The evening of Oct. 31 is the inception of a gradual process in which I slowly transform into a werewolf. As a competitive player in the “No-Shave November” since I started taking part in my high school’s competition, I view Halloween less as a terror and more as the day my legs begin to grow … well … hairier. I will boastfully display the emerging forest beneath my leggings to anyone who dares to sneak a peek during the month of November.

Giving the male community the opportunity to show off their masculine features — aka their ability to grow an impressive beard — also gives them a sense of pride. Many prostate cancer organizations take advantage of men’s competitive natures and utilize “No-Shave November” as a promotional tool for awareness.

If society celebrates a man who wears pink to support his mother’s fight against breast cancer, then nothing will hold me back from honoring the memory of my father by embracing a traditional symbol of virility.

Despite very similar breast and prostate cancer statistics for women and men, respectively, the cancers receive very different degrees of support. According to the American Cancer Society, about 40,290 women in the United States are expected to die in 2015 from breast cancer, and about 27,540 men from prostate cancer.

But breast cancer receives disproportionately more government funds, as well as “about twice the number of grants as prostate cancer,” according to the American Cancer Society.

Fall colors of red, orange and yellow are often outshone by bright pink ribbons and T-shirts during the month of October, especially on Elon University’s campus.

But do you know what the prostate is? (It’s a gland surrounding the neck of the bladder releasing prostatic fluid.) Do you know the official awareness month for prostate cancer? (It’s September.) Do you know what color represents the disease? (It’s blue.)

Among cancers, breast cancer is the second-highest cause of death for women (behind skin cancer), and, among cancers, prostate cancer is the second-highest cause of death for men (also behind skin cancer).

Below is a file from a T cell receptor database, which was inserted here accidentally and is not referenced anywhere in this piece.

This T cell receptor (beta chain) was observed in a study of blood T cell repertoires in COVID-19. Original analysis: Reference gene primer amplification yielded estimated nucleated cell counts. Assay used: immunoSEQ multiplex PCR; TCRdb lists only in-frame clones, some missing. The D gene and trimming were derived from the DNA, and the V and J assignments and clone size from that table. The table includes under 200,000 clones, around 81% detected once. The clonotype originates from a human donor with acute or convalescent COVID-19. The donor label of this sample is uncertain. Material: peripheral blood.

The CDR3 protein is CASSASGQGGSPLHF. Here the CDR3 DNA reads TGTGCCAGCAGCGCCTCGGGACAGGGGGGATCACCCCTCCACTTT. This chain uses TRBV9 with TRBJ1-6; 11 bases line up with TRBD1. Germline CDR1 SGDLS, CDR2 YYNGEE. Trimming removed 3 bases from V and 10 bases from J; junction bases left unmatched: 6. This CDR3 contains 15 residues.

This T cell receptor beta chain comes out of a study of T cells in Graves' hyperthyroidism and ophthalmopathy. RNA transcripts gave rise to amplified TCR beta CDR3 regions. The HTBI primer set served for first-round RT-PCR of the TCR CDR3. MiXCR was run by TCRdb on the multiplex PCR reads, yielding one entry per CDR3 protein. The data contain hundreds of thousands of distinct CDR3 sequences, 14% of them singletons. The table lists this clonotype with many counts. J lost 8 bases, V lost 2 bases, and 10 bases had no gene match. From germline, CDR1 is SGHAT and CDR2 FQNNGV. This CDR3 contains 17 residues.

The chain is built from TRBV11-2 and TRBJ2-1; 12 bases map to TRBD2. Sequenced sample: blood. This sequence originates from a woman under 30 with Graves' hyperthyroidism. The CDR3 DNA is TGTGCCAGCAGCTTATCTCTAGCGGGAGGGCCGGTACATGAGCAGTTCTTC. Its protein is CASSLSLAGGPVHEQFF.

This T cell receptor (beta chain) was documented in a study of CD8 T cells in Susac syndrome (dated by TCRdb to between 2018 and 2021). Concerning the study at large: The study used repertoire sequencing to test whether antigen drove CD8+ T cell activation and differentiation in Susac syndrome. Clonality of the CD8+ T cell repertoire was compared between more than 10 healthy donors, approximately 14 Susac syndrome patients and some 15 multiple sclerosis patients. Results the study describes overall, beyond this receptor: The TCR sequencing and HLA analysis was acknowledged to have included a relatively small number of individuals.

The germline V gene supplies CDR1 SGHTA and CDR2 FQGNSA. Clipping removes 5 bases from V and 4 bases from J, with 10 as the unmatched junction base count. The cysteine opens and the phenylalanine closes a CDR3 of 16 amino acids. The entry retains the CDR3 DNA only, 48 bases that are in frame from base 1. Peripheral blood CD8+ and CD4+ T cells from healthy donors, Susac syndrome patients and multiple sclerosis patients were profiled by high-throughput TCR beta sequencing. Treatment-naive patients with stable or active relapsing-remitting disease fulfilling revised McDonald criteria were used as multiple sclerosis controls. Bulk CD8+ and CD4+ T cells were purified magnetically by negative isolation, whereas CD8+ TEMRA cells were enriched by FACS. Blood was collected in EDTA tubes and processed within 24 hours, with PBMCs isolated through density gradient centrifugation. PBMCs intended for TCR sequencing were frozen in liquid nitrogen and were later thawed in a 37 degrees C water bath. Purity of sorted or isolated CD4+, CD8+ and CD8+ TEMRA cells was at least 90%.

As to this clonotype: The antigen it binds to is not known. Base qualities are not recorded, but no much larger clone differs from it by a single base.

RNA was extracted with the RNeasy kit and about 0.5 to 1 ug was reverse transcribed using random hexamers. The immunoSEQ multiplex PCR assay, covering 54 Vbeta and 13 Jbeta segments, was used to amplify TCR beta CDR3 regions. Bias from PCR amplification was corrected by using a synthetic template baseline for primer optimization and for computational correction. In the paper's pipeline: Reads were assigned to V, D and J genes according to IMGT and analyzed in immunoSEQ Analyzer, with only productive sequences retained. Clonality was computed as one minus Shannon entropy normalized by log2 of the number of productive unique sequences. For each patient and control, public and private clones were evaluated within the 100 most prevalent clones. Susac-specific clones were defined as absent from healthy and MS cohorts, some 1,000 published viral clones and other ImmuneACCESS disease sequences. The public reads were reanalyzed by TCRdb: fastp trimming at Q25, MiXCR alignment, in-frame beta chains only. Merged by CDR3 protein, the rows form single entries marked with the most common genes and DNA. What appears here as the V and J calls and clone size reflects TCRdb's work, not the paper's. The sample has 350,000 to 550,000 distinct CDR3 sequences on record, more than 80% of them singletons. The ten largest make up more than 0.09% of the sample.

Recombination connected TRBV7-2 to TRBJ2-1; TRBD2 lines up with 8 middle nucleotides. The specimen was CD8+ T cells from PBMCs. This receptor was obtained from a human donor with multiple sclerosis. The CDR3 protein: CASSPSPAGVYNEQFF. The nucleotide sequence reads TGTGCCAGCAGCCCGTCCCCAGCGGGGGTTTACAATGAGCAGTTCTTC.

In fact, as Cancer Network reports, “A large retrospective analysis of men treated for prostate cancer since 2005 suggested an increase in the number of intermediate and high-risk cancers diagnosed between 2011 and 2013,” but breast cancer death rates have been decreasing since 1989.

Why the difference? Many attribute the success of breast cancer awareness to a longer history of involvement. Others point to a difference in psychology between the sexes, as women tend to share their emotions more willingly, while men shy away from discussing their health. My father’s theory?

“I bet breast cancer awareness started when a sick woman’s sister’s cousin was overwhelmingly compassionate to the situation. Most men with prostate cancer probably shrug their shoulders. They have to deal with cancer, why would they try and start a revolution at the same time?”

I applaud the strides of women activists involved in breast cancer awareness, and, quite frankly, boys, girls rule and boys drool on this one. I don’t want to encourage unfriendly competition of awareness and funds among men and women.

Instead, I support periodically uniting causes with similar components to compliment and strengthen one another. Ladies, could we help the guys out on this one? Joining hands while promoting awareness of these cancers will draw more attention and increase awareness more than each effort can on its own.


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